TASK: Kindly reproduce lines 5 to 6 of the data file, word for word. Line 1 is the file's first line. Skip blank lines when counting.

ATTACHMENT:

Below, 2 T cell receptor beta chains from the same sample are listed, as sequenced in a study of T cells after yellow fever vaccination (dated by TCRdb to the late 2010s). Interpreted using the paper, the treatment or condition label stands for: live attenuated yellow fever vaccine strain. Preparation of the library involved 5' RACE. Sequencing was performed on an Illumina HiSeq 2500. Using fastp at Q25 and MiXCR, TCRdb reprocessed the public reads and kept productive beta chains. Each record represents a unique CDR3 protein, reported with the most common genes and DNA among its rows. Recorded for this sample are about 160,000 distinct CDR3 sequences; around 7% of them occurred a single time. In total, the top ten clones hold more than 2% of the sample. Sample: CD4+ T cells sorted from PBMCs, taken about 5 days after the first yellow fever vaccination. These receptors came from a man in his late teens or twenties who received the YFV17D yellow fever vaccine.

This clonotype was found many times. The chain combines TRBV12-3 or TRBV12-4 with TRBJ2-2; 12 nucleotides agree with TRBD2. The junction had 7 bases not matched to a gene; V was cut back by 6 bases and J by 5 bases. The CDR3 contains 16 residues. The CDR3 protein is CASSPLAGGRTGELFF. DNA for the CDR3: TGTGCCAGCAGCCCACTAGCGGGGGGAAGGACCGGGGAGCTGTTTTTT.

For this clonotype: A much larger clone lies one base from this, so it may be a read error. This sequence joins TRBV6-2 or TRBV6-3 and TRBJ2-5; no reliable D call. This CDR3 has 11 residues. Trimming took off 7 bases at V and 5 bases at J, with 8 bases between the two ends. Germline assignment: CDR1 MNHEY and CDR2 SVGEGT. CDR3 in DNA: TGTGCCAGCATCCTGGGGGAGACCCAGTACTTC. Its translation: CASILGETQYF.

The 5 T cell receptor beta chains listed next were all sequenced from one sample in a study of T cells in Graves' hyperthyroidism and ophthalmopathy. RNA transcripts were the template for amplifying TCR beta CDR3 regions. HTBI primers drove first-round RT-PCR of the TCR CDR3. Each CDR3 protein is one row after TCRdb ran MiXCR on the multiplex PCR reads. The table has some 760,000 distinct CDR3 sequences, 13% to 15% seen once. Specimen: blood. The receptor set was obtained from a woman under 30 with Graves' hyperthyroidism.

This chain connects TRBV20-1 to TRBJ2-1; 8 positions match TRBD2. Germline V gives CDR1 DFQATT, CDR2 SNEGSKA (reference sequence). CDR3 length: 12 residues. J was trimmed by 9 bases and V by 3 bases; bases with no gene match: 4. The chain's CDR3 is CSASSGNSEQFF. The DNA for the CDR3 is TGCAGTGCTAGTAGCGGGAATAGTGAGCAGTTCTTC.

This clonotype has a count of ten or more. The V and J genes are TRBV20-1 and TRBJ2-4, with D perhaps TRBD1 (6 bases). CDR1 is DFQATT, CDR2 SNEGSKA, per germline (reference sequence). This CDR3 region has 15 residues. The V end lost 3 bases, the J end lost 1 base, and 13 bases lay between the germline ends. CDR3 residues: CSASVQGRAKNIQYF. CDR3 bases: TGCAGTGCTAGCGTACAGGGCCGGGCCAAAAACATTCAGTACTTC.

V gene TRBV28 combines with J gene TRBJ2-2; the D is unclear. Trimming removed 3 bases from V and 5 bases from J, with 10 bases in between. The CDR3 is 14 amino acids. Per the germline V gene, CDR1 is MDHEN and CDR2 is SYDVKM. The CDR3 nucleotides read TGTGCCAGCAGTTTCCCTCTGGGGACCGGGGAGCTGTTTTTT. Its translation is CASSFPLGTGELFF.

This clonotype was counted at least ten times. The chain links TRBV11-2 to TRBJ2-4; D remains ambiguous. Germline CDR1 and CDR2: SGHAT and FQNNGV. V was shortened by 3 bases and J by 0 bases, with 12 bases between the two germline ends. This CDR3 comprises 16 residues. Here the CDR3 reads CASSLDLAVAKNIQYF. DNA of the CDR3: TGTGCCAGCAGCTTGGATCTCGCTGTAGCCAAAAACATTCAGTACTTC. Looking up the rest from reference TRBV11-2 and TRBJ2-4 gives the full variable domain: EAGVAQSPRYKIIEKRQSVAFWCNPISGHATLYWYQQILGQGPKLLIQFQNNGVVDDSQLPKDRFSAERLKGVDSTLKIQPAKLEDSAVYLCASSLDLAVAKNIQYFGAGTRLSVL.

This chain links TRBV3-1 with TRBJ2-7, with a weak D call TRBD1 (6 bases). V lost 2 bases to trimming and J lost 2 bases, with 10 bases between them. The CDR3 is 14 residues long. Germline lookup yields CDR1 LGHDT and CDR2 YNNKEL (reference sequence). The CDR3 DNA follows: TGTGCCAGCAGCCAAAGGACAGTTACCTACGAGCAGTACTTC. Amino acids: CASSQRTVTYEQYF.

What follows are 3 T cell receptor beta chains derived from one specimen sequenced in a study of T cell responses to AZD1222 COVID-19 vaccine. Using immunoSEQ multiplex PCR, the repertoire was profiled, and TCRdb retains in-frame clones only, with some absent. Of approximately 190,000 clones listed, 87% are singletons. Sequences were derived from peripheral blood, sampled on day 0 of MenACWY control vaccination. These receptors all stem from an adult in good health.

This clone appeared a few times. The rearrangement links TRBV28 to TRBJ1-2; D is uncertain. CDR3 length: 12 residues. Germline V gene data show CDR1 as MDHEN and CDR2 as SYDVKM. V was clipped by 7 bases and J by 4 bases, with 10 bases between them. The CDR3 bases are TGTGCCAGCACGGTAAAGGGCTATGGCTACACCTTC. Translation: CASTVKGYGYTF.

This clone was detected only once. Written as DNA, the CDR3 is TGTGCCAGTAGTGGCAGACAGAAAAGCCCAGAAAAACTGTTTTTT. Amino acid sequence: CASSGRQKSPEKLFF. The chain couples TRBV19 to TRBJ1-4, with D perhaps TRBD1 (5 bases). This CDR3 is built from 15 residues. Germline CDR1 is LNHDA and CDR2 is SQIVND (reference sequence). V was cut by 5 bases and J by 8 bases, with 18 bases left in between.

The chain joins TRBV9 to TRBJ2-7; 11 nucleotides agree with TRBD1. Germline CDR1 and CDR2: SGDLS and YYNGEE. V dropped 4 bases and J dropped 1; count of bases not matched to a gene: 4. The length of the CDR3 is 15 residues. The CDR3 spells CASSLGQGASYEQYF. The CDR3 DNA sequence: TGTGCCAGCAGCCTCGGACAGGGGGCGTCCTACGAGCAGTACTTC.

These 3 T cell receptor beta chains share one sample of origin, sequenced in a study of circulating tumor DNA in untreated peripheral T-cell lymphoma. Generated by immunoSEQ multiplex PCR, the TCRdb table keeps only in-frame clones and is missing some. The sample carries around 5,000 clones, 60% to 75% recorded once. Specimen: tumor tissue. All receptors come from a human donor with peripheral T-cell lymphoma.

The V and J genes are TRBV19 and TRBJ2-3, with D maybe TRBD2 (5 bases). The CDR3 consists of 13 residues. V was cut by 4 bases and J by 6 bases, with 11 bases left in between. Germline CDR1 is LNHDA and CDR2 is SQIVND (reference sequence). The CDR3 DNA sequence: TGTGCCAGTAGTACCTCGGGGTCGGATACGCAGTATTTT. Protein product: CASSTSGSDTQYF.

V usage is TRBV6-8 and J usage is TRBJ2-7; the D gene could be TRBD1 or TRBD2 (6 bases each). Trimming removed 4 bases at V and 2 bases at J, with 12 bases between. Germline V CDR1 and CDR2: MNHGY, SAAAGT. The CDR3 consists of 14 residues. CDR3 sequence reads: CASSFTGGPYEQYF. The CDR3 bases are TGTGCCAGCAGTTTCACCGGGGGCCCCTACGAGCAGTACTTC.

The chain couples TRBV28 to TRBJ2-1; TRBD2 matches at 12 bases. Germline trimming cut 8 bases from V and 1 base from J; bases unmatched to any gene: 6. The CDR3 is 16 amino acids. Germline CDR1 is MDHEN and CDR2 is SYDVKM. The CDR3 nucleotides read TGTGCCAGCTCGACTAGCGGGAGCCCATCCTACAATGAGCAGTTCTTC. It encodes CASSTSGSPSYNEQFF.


This chain connects TRBV20-1 to TRBJ2-1; 8 positions match TRBD2. Germline V gives CDR1 DFQATT, CDR2 SNEGSKA (reference sequence). CDR3 length: 12 residues. J was trimmed by 9 bases and V by 3 bases; bases with no gene match: 4. The chain's CDR3 is CSASSGNSEQFF. The DNA for the CDR3 is TGCAGTGCTAGTAGCGGGAATAGTGAGCAGTTCTTC.

This clonotype has a count of ten or more. The V and J genes are TRBV20-1 and TRBJ2-4, with D perhaps TRBD1 (6 bases). CDR1 is DFQATT, CDR2 SNEGSKA, per germline (reference sequence). This CDR3 region has 15 residues. The V end lost 3 bases, the J end lost 1 base, and 13 bases lay between the germline ends. CDR3 residues: CSASVQGRAKNIQYF. CDR3 bases: TGCAGTGCTAGCGTACAGGGCCGGGCCAAAAACATTCAGTACTTC.